Elderly Woman with Dementia Could no Longer Recognize her Son
An 82-year-old woman living in the UK with dementia could no longer recognize her son. Since they were such a small family, her son Mark Hatzer felt he had lost another parent. His father had passed away from a heart attack in 1987 and his only sibling, a brother named Brent had also died in 1977, so it was just Mark and his mum.
His Quest to Help his Mother Led him to Brain Boosting Foods
He began searching through research and diets that were supposed to help dementia. He discovered that people living in Mediterranean countries had a lower rate of dementia than people living in other places and decided to give it a try. Besides fish, his research also led him to walnuts, Brazil nuts, strawberries and blueberries. He added broccoli, leafy greens like kale and spinach, sweet potatoes, sunflower seeds, green tea, oats, and dark high cocoa chocolate. It took time, but Mark refused to give up on a mother that could no longer recognize her son and finally his mother Sylvia began to get her memory back. The dietary changes they made finally began to bear fruit, as Sylvia now knew who Mark was and was also able to remember birthdays and go out and meet with friends. Recipes that they made together for all these brain boosting foods are being shared by the Alzheimer’s Society.
Mark also brought his mother crosswords and jigsaw puzzles that help with strengthening cognitive function and he also found a kind of pedaling device so she could do exercises while sitting in a chair.
Mother Showed Signs of Dementia
Mark had first noticed changes in his mother’s memory three years ago. Mark saw that his mother was becoming more and more forgetful and showing other signs of beginning dementia such as difficulty concentrating, increased confusion, behavior and personality changes and was unable to do and finish simple tasks.
Diagnosed with Alzheimer’s Disease
Sylvia was diagnosed with Alzheimer’s in 2016. She also developed epilepsy, which can be a side effect from dementia. A fall from a seizure put Sylvia in the hospital where she began thinking that the nurses and staff members had kidnapped her. After two months Sylvia was discharged from the hospital, but she no longer recognized her own son. However, in spite of all this that for Mark was such a devastating experience, he made up his mind that there must be some way to help his mother, even though a real cure has not been found for Alzheimer’s disease.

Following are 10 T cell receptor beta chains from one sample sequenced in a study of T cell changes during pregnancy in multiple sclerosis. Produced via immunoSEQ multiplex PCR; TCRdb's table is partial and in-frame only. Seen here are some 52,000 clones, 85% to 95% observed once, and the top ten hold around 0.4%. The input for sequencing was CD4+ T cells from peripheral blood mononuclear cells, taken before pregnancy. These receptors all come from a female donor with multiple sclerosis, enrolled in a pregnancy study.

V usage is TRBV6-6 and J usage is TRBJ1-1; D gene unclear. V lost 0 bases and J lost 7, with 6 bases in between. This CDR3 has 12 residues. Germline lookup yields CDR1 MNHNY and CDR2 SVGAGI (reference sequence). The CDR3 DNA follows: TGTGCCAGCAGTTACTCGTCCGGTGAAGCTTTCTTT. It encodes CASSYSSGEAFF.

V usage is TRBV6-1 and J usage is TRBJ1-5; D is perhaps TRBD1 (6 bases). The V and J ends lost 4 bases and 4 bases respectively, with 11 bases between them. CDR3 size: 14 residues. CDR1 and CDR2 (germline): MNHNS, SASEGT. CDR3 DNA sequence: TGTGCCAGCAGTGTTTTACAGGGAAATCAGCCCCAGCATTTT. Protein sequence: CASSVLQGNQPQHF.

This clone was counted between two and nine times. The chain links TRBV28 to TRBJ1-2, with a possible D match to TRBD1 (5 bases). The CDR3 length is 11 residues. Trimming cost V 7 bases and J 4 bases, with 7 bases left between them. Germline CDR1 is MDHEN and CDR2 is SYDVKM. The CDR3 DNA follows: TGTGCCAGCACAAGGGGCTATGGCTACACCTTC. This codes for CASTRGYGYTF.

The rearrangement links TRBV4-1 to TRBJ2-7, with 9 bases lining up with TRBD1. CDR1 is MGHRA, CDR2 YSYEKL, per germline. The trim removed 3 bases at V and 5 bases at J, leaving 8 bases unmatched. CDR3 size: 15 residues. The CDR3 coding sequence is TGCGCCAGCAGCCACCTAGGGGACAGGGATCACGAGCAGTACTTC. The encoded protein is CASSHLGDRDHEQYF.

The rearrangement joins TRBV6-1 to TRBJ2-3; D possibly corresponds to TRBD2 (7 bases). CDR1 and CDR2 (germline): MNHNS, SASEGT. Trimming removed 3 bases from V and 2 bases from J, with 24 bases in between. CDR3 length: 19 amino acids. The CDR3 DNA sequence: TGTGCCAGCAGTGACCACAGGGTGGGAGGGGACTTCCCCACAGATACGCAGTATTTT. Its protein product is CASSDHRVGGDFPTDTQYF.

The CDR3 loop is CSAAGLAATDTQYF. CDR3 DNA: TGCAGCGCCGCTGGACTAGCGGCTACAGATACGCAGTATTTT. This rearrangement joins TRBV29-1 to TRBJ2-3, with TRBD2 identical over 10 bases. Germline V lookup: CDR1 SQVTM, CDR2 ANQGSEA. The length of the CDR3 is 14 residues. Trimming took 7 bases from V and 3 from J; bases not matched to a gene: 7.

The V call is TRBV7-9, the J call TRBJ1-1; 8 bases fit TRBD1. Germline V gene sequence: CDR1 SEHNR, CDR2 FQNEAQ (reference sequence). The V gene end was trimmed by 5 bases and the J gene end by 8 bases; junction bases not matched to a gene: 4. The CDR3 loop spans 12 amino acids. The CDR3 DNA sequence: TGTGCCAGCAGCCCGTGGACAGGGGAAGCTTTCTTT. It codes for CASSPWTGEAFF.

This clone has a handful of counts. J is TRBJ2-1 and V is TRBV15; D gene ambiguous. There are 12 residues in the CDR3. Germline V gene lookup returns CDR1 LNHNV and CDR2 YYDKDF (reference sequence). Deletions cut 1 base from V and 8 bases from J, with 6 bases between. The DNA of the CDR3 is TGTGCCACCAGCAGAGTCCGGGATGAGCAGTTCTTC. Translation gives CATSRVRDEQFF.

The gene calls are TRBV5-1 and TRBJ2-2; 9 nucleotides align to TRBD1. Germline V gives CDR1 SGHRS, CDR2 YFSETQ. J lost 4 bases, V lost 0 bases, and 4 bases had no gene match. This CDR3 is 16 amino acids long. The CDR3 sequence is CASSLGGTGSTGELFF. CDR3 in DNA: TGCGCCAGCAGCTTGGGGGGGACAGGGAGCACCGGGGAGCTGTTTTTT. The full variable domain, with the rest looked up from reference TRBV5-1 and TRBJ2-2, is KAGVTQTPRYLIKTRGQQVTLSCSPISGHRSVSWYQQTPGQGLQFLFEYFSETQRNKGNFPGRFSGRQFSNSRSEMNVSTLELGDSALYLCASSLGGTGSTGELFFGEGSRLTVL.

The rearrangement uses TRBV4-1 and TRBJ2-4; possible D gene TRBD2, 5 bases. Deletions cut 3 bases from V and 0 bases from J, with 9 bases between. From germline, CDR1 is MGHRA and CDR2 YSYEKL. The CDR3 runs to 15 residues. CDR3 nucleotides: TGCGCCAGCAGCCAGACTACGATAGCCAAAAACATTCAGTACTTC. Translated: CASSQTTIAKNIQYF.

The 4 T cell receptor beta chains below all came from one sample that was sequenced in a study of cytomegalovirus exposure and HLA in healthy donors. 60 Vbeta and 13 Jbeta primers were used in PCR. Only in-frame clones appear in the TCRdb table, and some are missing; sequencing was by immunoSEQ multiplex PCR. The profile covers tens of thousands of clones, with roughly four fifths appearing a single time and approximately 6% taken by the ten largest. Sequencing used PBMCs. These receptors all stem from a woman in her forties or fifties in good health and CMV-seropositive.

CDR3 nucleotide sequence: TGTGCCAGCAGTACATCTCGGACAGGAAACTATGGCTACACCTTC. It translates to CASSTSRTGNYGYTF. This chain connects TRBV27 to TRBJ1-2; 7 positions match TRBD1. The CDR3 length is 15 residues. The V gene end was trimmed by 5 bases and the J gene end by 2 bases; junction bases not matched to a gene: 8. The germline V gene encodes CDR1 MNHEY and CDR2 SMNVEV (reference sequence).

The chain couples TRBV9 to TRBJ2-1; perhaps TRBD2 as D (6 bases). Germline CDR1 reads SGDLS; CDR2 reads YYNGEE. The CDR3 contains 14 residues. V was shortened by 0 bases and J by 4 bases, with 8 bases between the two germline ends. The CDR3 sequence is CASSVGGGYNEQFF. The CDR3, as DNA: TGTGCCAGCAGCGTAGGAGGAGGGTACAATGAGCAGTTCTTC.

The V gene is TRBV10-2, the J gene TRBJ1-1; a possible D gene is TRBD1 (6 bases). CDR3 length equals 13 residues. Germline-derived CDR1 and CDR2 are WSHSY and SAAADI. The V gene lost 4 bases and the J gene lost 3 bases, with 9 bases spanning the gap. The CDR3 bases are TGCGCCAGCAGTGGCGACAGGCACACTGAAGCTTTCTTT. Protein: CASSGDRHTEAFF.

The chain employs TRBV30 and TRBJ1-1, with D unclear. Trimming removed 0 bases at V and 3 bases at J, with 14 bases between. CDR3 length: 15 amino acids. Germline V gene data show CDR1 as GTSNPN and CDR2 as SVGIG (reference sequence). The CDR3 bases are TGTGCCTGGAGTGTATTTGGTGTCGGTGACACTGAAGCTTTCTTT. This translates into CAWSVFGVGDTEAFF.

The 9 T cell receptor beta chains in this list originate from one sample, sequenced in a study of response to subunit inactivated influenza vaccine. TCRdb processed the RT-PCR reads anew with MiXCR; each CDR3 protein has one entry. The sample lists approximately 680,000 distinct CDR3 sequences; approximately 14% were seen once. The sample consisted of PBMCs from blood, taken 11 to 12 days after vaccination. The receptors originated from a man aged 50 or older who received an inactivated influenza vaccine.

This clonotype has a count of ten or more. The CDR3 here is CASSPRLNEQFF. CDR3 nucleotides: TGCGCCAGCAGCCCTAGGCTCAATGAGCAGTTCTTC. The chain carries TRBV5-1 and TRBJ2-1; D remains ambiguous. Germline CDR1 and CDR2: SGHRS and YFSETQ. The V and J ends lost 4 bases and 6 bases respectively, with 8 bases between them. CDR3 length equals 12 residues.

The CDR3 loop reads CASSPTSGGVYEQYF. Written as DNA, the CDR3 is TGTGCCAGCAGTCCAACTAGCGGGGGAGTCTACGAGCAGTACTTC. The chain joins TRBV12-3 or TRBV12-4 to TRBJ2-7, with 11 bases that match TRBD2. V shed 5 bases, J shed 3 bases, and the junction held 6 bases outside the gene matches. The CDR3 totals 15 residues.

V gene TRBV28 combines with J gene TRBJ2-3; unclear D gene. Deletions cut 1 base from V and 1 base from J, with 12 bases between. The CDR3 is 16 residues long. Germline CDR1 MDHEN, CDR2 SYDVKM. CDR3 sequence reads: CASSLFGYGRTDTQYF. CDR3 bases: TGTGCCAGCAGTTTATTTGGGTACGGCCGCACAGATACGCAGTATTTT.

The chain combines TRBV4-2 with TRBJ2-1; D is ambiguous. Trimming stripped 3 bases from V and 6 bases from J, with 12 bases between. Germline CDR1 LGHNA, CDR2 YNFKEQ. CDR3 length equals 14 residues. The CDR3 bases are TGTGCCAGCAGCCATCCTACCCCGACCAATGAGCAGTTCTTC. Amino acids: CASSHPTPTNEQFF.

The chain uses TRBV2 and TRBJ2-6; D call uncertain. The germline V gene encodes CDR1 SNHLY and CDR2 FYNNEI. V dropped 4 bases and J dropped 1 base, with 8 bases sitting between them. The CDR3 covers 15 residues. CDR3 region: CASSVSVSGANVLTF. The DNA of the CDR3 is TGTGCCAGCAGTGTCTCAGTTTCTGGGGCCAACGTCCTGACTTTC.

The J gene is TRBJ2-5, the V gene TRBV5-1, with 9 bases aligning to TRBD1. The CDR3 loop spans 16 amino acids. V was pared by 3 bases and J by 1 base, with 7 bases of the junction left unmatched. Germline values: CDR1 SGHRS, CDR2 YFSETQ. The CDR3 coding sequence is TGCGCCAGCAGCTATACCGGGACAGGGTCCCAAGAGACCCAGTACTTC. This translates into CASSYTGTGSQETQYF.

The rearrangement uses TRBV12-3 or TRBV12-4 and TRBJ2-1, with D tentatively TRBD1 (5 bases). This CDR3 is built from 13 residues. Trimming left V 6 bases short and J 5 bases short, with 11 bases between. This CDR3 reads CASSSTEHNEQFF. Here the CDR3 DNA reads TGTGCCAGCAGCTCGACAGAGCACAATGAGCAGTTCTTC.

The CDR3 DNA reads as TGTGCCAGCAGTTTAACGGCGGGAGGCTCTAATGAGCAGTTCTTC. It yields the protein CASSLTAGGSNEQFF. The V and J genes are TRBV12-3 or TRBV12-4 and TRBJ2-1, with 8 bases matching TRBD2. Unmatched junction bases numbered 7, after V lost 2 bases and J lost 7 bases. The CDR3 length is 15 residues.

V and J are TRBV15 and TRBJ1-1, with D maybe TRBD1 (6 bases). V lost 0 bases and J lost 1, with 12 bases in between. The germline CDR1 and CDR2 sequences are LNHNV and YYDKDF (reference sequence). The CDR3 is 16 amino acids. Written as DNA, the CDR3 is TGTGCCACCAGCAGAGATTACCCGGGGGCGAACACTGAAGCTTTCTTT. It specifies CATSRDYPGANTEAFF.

Research has Shown Mediterranean Diet and Extra Virgin Olive Oil may Help Prevent Cognitive Decline
There have been several scientific studies that show that the Mediterranean Diet can help to protect against aging and cognitive decline. Also studies with mice showed that extra virgin olive oil, a key ingredient in the Mediterranean Diet, can improve memory function in mice.
Alzheimer’s disease (AD) is the world’s most common form of dementia. It is estimated that about 5.7 million Americans are afflicted with it and 50 million people suffer from it worldwide. Alzeimer’s is believed to begin about 10 years before it shows symptoms and by the time there are symptoms the brain has already been significantly damaged with unusual protein folding that leads to beta amyloid plaques and tau tangles. Alzheimer’s shows significant memory loss – especially short-term memory, confusion and a progressive decline in the ability to function and do simple every day tasks. Psychiatric and sleep disturbances as well as personality changes may also take place. The disease eventually shuts the person down, so that they spend most of their time being bed-ridden, unable to do anything until they die.
Doctors Recommend Lifestyle changes
Millions of dollars have been invested in funding research in the hope of finding a cure for Alzheimer’s, a way to prevent it or a way to slow down the progress of the disease. So far all have failed and this has led doctors and researchers to promote lifestyle changes like following the Mediterranean Diet and other plant-based diets, getting lots of physical exercise, giving up smoking and drinking alcohol only occasionally in moderate amounts.
Need for Long-Term Care
If your loved one is suffering from Alzheimer’s and dementia, the day may come, when for their own safety, they may need to go to short or long-term care. Look for a skilled rehab and nursing facility that has a memory care unit, lots of recreational activities and offers a healthy cuisine like the Van Duyn Center for Rehabilitation and Nursing in Syracuse, New York.
This is a very heartwarming story of a son’s love for his mother and no harm can come from trying some of their recipes in the hope that other people may also find them helpful.